2. It’s no surprise that the ACC media picked Clemson to win the conference championship. The Tigers have an explosive offense and, with non-ACC games against SEC powers Georgia and South Carolina, the schedule to carry them into BCS championship contention. But here’s the surprise: Clemson has not been the preseason pick to win the ACC since 1991. As the only original member of the ACC to take football more seriously than basketball, Clemson underachieved for a long time.

3. Georgia coach Mark Richt, a former quarterback, underwent hip replacement surgery after last season. He think the problem dates to his playing days. Just not playing football. “People had asked that question,” Richt said, laughing, “and I really have tried to remember what happened to me along the way. I guess it’s OK to mention it. I've mentioned it before. It was a swing-set accident.” What’s worse, he was a grown man. I cannot do it justice. You better listen.
Last year, the chant of "We're No. 2! We're No. 2!" was heard in both Pac-12 and Big 12 country.

That other conference, however much it makes folks grumble, gets to be No. 1 until somebody dethrones it. But the debate among Pac-12 and Big 12 fans for second place was a spirited one.

The Big 12 just clipped the Pac-12 in the ESPN.com Stats & Info power rankings by 0.6 points after going 2-1 versus the Pac-12 in bowl game, with Baylor whipping UCLA in the Alamo Bowl and Texas outlasting Oregon State in the Holiday Bowl.

Of course, Oregon, the Pac-12 North runner-up behind Stanford, blew out Kansas State, the Big 12 champion, in the Fiesta Bowl, and Arizona beat Oklahoma State in the regular season -- by 21 points -- to even the conferences' overall mark at 2-2. So even then there was some wiggle room.

The Pac-12 went 4-4 overall in bowl games, winning two BCS bowls, while the Big 12 went 4-5, losing its only BCS bowl. Both conferences finished with three Top 25 teams, but the Pac-12 had two teams in the top-seven compared to no top-10 teams for the Big 12.

Like we said: It was close. And highly subjective to judge.

This is all prelude to the new Pac-12 bowl agreements, which haven't yet been officially announced but we can strongly conjecture upon.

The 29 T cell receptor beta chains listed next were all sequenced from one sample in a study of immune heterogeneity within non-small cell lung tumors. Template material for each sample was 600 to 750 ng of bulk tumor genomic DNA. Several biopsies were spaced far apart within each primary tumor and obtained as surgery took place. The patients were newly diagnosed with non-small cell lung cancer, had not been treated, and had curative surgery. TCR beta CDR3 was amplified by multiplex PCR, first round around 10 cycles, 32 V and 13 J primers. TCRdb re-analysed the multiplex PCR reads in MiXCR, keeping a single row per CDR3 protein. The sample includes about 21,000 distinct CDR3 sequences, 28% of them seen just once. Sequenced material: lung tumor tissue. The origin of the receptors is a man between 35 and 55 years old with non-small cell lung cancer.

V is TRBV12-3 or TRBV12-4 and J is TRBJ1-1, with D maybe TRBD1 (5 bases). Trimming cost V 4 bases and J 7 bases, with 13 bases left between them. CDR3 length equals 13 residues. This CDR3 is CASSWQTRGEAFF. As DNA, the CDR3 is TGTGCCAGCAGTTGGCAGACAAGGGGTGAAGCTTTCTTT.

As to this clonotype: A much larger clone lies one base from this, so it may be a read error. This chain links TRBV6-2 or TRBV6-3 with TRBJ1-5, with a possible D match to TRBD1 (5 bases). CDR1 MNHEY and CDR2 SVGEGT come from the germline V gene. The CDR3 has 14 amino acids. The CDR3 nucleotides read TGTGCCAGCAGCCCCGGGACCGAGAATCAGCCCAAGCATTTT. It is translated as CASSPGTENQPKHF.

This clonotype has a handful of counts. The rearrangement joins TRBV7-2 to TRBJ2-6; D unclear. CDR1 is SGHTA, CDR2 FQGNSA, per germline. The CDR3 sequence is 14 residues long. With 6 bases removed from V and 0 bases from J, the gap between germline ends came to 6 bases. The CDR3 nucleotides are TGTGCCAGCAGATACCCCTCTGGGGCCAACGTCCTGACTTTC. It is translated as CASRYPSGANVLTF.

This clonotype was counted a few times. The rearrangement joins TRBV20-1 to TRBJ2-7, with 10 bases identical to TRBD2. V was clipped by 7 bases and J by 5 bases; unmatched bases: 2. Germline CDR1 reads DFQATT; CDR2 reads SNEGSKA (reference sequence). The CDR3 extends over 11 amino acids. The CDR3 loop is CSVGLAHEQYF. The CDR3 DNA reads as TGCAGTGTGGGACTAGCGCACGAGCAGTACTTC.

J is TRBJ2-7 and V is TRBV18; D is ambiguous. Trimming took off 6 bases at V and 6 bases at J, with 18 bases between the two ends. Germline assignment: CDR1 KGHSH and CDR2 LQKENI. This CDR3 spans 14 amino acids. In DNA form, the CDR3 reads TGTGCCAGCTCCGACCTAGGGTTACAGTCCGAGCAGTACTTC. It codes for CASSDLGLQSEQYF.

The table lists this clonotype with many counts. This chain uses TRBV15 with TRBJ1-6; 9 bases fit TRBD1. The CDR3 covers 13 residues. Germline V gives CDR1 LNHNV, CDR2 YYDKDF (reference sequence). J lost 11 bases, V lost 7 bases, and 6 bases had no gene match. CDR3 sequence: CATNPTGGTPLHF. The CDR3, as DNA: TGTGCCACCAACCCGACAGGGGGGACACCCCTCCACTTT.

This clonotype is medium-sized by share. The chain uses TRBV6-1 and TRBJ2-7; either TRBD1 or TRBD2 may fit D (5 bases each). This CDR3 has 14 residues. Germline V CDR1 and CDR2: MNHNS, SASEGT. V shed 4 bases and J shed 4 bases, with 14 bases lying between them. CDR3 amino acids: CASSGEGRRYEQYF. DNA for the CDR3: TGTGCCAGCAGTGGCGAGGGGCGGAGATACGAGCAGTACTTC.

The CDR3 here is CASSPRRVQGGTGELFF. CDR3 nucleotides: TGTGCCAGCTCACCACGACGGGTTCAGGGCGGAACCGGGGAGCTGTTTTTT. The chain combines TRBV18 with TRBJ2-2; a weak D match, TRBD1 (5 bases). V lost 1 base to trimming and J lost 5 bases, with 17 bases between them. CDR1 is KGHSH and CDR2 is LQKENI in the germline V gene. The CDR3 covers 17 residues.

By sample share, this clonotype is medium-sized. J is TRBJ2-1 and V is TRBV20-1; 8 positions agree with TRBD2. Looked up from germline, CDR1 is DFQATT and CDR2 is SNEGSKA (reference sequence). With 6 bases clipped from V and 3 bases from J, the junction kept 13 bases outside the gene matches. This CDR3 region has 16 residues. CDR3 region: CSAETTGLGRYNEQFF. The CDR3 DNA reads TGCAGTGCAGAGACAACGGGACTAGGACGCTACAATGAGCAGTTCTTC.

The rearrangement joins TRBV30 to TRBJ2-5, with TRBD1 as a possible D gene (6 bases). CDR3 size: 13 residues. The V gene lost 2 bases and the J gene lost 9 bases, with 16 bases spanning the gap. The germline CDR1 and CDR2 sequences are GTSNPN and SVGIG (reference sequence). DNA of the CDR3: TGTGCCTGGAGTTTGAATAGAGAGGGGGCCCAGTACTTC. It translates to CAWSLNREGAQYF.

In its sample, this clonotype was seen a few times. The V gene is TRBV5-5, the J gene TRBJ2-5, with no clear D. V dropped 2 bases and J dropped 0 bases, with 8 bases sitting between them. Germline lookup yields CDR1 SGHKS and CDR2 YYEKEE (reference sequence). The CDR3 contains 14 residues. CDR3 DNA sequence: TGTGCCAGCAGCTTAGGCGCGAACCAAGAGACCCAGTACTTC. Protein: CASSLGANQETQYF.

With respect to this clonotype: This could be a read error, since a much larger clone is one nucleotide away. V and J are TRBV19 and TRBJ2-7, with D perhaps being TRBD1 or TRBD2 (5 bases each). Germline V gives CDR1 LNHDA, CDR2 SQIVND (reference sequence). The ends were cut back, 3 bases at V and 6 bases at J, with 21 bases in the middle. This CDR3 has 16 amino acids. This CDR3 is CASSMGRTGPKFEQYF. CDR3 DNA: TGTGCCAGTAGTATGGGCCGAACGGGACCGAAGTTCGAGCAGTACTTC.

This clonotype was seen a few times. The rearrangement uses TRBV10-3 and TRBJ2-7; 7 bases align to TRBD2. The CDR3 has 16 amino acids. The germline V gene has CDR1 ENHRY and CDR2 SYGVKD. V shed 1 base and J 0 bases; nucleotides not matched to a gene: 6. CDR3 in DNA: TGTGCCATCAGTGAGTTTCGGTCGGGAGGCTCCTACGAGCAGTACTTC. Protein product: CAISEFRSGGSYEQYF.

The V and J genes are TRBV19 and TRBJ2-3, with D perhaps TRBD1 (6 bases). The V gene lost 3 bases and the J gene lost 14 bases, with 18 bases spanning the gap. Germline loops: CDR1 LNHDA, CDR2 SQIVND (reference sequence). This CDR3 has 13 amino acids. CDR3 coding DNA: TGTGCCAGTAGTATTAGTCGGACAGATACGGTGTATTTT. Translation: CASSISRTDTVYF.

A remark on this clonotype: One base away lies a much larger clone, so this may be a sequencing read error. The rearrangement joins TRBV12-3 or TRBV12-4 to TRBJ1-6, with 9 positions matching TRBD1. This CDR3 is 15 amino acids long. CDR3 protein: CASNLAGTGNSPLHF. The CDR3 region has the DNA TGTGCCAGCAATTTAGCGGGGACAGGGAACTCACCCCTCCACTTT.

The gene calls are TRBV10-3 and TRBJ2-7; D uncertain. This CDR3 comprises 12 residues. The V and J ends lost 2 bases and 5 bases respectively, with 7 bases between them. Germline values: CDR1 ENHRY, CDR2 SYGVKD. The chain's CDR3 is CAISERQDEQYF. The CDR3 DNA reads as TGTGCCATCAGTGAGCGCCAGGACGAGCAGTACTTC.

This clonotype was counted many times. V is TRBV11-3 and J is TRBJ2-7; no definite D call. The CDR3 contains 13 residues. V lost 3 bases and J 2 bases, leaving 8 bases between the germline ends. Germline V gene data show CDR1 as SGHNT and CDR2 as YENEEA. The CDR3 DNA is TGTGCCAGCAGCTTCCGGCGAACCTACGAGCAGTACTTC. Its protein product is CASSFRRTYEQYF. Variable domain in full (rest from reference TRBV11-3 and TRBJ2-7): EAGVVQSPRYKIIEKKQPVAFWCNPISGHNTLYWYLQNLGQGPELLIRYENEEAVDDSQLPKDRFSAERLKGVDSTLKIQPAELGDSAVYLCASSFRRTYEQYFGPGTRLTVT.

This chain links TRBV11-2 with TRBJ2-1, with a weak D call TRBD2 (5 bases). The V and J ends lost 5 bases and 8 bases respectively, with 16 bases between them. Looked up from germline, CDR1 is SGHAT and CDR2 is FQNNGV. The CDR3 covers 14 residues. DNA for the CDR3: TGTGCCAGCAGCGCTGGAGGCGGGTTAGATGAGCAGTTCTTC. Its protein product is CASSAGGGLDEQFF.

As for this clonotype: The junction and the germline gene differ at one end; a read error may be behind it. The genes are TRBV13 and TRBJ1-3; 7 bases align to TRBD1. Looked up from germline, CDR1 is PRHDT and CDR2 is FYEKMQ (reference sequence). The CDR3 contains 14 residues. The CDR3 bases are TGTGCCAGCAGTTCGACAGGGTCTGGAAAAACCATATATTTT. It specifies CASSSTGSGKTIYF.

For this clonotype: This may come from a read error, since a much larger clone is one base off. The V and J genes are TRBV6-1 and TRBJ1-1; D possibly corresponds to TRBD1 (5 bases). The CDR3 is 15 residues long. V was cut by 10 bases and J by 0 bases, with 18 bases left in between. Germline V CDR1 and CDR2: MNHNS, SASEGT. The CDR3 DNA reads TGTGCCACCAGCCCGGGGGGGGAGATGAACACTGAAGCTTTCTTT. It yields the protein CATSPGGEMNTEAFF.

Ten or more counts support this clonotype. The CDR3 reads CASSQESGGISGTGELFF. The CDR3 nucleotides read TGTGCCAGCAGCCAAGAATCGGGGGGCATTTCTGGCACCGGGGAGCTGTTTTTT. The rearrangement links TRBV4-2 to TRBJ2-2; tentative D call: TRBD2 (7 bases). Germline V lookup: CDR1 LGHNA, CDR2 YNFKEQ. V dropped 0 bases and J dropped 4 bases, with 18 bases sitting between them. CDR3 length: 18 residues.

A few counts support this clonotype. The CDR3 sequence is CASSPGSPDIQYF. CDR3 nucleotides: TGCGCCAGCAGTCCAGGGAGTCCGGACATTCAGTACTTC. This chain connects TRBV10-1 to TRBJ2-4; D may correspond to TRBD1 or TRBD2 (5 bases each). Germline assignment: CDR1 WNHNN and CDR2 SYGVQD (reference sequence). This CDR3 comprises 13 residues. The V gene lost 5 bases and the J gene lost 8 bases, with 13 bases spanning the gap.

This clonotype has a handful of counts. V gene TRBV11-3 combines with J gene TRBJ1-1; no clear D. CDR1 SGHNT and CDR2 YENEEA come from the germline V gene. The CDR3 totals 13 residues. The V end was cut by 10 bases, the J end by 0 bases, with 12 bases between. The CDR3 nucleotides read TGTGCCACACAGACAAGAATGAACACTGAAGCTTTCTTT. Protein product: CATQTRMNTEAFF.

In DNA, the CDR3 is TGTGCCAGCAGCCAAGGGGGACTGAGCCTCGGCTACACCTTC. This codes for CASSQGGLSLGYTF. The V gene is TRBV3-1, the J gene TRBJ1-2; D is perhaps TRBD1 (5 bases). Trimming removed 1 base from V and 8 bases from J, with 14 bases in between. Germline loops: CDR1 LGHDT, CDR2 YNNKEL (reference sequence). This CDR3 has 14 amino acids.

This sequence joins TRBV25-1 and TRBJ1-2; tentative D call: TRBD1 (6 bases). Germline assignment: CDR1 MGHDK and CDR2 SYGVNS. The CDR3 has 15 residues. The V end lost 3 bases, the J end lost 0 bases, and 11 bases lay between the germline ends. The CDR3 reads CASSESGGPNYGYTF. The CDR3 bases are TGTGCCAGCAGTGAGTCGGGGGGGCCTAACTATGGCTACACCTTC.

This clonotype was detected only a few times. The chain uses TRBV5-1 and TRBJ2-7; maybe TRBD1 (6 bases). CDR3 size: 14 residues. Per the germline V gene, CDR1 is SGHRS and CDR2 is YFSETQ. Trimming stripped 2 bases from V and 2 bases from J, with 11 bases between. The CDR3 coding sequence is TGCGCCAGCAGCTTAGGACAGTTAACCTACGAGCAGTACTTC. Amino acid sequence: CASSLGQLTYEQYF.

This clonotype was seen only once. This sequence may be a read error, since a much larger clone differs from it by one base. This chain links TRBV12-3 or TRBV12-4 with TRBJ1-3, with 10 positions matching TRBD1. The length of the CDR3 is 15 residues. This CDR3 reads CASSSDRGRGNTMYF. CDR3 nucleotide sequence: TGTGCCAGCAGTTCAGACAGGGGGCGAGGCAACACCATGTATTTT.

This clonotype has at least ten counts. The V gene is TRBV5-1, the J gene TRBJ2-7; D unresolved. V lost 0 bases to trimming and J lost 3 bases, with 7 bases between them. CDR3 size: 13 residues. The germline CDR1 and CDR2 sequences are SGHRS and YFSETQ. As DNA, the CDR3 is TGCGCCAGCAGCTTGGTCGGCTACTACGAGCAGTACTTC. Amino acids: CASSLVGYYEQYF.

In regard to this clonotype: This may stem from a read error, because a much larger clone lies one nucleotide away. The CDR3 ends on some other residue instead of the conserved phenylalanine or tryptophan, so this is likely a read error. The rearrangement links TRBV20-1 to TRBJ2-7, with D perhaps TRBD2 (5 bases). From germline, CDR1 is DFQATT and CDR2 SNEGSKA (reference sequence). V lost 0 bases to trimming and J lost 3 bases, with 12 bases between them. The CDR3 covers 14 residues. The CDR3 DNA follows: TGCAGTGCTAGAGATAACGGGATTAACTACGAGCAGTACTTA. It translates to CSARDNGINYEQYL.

What the Big 12 could always counter in bowl matchups with the Pac-12 is a lower seed. The past three Alamo Bowls matched the No. 1 non-BCS bowl Pac-12 team against the No. 2 non-BCS bowl team from the Big 12. The Holiday Bowl featured the No. 2 Pac-12 team against the No. 4 team from the Big 12.

(There's even a Pac-12 counter to this, with the Pac-12 sending two teams to BCS bowl games the past three years an the Big 12 sending just one during the same span, which thereby evening out the seeds).

Guess what, though? Since the Pac-12 signed on with the Alamo Bowl, the Big 12 is 3-0 against it. Baylor beat Washington in 2012 and Oklahoma State crushed Arizona in 2011.

But the new bowl contracts likely will match the No. 1 non-playoff/non-Rose Bowl Pac-12 team vs. the No. 1 non-playoff/non-Sugar Bowl Big 12 team.

Previously, the No. 1 non-BCS bowl Big 12 team played in the Cotton Bowl, which got the Big 12's No. 1 non-BCS bowl team but is now part of the College Football Playoff. Big 12 commissioner Bob Bowlsby has already commented on the change for his conference.

What does that upgrade mean for the Pac-12?

Well, if we go by teams that played in the Cotton Bowl that means UCLA would have played No. 11 Oklahoma, Washington would have played No. 11 Kansas State and Arizona would have played No. 18 Texas A&M.

Now, these trades aren't exact and aren't always better because bowls have their own selection politics. For example, No. 16 Oklahoma State was ranked higher than Texas A&M in 2011 but the Cotton Bowl preferred a Texas-based team.

Still, this means the bowl competition for the Pac-12 is moving up. It will be a test worth watching.

And the No. 1 non-BCS bowl Big 12 team might like getting out of the Cotton Bowl rotation. The Big 12 has lost nine of the past 10 Cotton Bowls to the SEC, and the lone victory was No. 7 Missouri over No. 25 Arkansas in 2008. Of course, the Tigers are now in the SEC.

By the way, the Big 12 and Pac-12 also appear headed to a matchup in the Buffalo Wild Wings in Sun Devil Stadium -- the Big 12 likely will be replaced by the Big Ten in the Holiday Bowl -- so the conferences will matchup at the top as well as measure each other's depth.

While both conferences would like to move up to No. 1, neither wants to yield the perception of being at least No. 2. The Alamo Bowl will provide a nice annual measuring stick for the two conferences.